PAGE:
In Detroit, there are more than 40,000 Black-owned businesses. You might think that the sheer volume of minority-owned companies would help create a thriving business climate for Black entrepreneurs, but when you take a closer look at the data, a different kind of story emerges. Only 1 in 30 African-American-owned companies in Detroit has more than one employee, compared with 1 in 3 white-owned businesses.
WHILE AFRICAN-AMERICANS MAKE UP 80 PERCENT OF DETROIT’S POPULATION, ONLY 15 PERCENT OF BLACK-OWNED BUSINESSES HAVE AN ANNUAL REVENUE OF MORE THAN $50,000.
“The numbers are still too low, and the equity gap is still too wide,” says Anika Goss-Foster, executive director of DFC. The issue, however, is not cut and dried. Michael Rafferty, vice president of small-business development at the Detroit Economic Growth Corp., says that class, as much as race, accounts for the disparity.
“One of the things I can say very clearly is that not having parents who are MBAs or CEOs makes the gap pretty serious,” Rafferty notes. One of the issues that has stymied fledgling African-American-owed businesses in Detroit has been a lack of access to cash. It’s an issue that has not escaped the notice of people in high places. Programs like the Entrepreneurs of Color Fund, a $6.5 million lending program with financial backing from JPMorgan Chase & Co., are helping ensure Detroit business owners get a fair shake.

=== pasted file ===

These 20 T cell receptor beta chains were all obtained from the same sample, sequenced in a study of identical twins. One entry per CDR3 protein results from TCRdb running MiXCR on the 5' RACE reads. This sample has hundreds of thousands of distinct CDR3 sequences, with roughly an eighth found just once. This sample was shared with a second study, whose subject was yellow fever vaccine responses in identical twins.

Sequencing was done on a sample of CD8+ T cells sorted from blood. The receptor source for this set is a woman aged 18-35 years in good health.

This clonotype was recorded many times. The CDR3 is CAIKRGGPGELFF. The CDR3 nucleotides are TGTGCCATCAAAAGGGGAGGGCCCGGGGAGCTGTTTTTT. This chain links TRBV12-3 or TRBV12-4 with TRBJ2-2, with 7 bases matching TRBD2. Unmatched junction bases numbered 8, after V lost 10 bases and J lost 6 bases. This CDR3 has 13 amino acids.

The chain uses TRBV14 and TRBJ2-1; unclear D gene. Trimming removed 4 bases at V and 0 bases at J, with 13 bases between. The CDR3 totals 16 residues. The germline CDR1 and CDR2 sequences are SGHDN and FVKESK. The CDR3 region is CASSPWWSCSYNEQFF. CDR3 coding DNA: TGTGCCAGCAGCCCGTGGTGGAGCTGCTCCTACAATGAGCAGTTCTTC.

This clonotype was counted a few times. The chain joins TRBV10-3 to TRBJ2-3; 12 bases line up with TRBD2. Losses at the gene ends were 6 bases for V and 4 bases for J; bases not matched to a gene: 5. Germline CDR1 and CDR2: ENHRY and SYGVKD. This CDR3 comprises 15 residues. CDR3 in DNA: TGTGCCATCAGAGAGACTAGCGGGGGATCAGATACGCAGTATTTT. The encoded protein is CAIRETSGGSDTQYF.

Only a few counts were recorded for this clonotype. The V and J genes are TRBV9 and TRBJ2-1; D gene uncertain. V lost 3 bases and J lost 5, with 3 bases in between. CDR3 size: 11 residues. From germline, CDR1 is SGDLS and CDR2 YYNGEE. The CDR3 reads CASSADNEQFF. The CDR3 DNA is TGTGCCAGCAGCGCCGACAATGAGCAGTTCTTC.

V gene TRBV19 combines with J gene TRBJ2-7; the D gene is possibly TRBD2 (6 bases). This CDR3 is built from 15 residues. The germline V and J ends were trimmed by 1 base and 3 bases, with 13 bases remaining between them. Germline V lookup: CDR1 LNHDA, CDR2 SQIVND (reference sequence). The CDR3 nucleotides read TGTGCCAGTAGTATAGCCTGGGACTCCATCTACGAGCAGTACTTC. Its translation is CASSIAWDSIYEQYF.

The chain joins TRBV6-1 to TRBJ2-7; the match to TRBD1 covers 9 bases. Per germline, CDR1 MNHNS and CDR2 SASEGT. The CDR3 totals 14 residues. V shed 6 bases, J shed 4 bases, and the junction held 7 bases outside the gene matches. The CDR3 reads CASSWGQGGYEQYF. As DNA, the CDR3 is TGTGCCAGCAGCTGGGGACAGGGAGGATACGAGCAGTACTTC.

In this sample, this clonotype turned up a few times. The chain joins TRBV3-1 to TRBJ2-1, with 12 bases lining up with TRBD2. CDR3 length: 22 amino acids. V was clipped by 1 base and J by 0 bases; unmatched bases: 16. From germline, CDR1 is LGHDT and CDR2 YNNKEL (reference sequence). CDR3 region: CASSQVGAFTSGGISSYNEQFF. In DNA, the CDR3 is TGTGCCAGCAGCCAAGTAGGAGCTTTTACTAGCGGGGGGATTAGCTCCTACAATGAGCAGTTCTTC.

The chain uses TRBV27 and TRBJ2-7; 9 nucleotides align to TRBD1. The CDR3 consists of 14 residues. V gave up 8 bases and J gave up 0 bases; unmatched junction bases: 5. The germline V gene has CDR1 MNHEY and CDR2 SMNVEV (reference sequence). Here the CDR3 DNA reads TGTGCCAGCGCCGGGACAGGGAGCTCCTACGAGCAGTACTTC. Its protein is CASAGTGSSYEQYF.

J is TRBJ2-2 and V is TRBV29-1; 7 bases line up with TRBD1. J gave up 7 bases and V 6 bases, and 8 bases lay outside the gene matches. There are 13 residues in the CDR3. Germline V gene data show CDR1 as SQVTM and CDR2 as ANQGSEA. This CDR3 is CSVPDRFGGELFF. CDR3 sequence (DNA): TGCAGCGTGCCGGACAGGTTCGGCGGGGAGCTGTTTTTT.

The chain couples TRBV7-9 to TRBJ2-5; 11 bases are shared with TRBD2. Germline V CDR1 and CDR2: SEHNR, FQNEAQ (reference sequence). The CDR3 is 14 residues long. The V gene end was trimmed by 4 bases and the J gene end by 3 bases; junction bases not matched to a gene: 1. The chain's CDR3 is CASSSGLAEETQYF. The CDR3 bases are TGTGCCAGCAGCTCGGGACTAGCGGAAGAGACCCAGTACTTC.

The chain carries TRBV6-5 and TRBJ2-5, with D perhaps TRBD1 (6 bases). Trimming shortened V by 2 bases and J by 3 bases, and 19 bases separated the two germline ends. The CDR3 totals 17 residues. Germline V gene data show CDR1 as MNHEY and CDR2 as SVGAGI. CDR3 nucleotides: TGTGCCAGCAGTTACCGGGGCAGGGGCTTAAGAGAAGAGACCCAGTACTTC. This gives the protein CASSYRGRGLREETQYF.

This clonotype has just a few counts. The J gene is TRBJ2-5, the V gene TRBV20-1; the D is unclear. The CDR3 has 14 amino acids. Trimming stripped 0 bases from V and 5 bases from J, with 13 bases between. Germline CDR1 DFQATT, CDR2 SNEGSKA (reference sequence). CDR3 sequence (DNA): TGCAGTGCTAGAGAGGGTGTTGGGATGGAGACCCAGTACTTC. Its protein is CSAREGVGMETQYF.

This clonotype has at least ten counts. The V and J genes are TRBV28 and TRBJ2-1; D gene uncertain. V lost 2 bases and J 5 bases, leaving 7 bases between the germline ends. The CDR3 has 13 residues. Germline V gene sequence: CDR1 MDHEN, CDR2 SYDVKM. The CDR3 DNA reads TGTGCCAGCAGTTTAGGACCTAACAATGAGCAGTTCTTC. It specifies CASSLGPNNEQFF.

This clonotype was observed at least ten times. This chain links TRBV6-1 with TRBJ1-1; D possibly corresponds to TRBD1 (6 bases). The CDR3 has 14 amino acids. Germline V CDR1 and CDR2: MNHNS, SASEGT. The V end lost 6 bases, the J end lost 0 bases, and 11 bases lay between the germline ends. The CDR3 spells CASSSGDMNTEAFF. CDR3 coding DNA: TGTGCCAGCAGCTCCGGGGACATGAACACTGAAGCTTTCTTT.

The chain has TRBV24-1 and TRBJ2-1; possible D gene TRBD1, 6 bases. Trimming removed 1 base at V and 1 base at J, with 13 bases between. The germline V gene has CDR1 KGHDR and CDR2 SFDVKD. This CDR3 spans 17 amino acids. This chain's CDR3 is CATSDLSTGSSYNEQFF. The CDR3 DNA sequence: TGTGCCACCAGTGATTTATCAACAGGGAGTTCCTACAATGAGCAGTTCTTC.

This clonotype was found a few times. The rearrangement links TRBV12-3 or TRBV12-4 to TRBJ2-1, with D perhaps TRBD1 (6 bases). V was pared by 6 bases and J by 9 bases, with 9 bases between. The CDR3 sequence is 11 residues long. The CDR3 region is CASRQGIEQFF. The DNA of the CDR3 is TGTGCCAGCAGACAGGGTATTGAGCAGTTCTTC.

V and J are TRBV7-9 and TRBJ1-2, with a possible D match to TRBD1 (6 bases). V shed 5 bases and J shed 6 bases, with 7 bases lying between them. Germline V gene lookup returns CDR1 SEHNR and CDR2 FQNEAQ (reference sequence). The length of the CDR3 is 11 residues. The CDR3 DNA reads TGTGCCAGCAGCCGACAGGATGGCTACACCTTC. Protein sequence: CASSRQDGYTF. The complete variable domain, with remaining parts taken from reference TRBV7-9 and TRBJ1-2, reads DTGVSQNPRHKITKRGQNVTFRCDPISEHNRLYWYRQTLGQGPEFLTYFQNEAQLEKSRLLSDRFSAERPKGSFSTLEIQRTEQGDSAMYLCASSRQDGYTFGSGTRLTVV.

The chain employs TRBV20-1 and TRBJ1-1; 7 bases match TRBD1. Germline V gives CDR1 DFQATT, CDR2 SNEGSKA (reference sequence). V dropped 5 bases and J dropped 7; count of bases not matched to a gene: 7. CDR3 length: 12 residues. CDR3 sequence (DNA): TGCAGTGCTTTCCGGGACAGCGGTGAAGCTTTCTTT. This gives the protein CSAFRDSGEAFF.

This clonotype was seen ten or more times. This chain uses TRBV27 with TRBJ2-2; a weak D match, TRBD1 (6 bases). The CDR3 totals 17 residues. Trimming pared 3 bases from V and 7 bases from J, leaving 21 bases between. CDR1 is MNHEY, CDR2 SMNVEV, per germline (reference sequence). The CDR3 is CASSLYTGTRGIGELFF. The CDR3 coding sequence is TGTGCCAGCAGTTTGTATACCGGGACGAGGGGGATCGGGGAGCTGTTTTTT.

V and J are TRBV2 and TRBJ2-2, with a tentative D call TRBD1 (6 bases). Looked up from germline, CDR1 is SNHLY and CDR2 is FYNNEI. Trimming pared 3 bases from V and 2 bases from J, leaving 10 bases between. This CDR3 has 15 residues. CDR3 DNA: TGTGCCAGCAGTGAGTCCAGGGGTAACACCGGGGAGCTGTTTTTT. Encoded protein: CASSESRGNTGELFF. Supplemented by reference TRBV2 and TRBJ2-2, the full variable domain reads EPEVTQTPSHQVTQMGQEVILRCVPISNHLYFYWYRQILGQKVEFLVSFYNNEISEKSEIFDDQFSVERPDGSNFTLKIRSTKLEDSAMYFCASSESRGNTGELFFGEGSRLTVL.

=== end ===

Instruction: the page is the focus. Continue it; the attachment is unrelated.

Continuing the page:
WHAT WE’VE SEEN FROM THE … BOOTS-ON-THE-GROUND OUTREACH CAMPAIGN IS A LOT OF SUCCESS FOR BUDDING MINORITY- AND WOMEN-OWNED BUSINESSES.
MICHAEL RAFFERTY, VICE PRESIDENT, DETROIT ECONOMIC GROWTH CORP.
“There are more grant initiatives and minority-based loan initiatives now than we’ve ever seen,” says Goss-Foster. The city, she says, is finally in a spot where “all the right players are on the bus.” And the news keeps getting better. About two years ago, Detroit mayor Mike Duggan announced an initiative for 10 businesses to receive a combined $500,000 in grant funding through Motor City Match, which connects new and expanding businesses with funding, real estate and technical assistance.
“What we’ve seen from the strong, boots-on-the-ground outreach campaign is a lot of success for budding minority- and women-owned businesses,” Rafferty says.
This success has translated into tangible solutions to problems that long plagued Detroit. For example, the city has been classified a “food desert” due to its lack of healthful food sources for residents. That classification is subject to change thanks to initiatives like the Green Grocer Project, which launched with a $500,000 seed grant from nonprofit the Kresge Foundation and with support from JPMorgan Chase. The project aims to facilitate sustainable grocery options in Detroit and to provide fresh-food options for residents at the same time.
Goss-Foster warns that the struggle of minority-owned businesses is not just a Detroit issue, but one that’s evident in any big city where there are low-income neighborhoods. When Detroit and other cities can develop innovative ways to make sure “even that corner barbershop” feels included and has access to resources, she says, then the economic climate in distressed neighborhoods across the U.S. will truly begin to move in the right direction.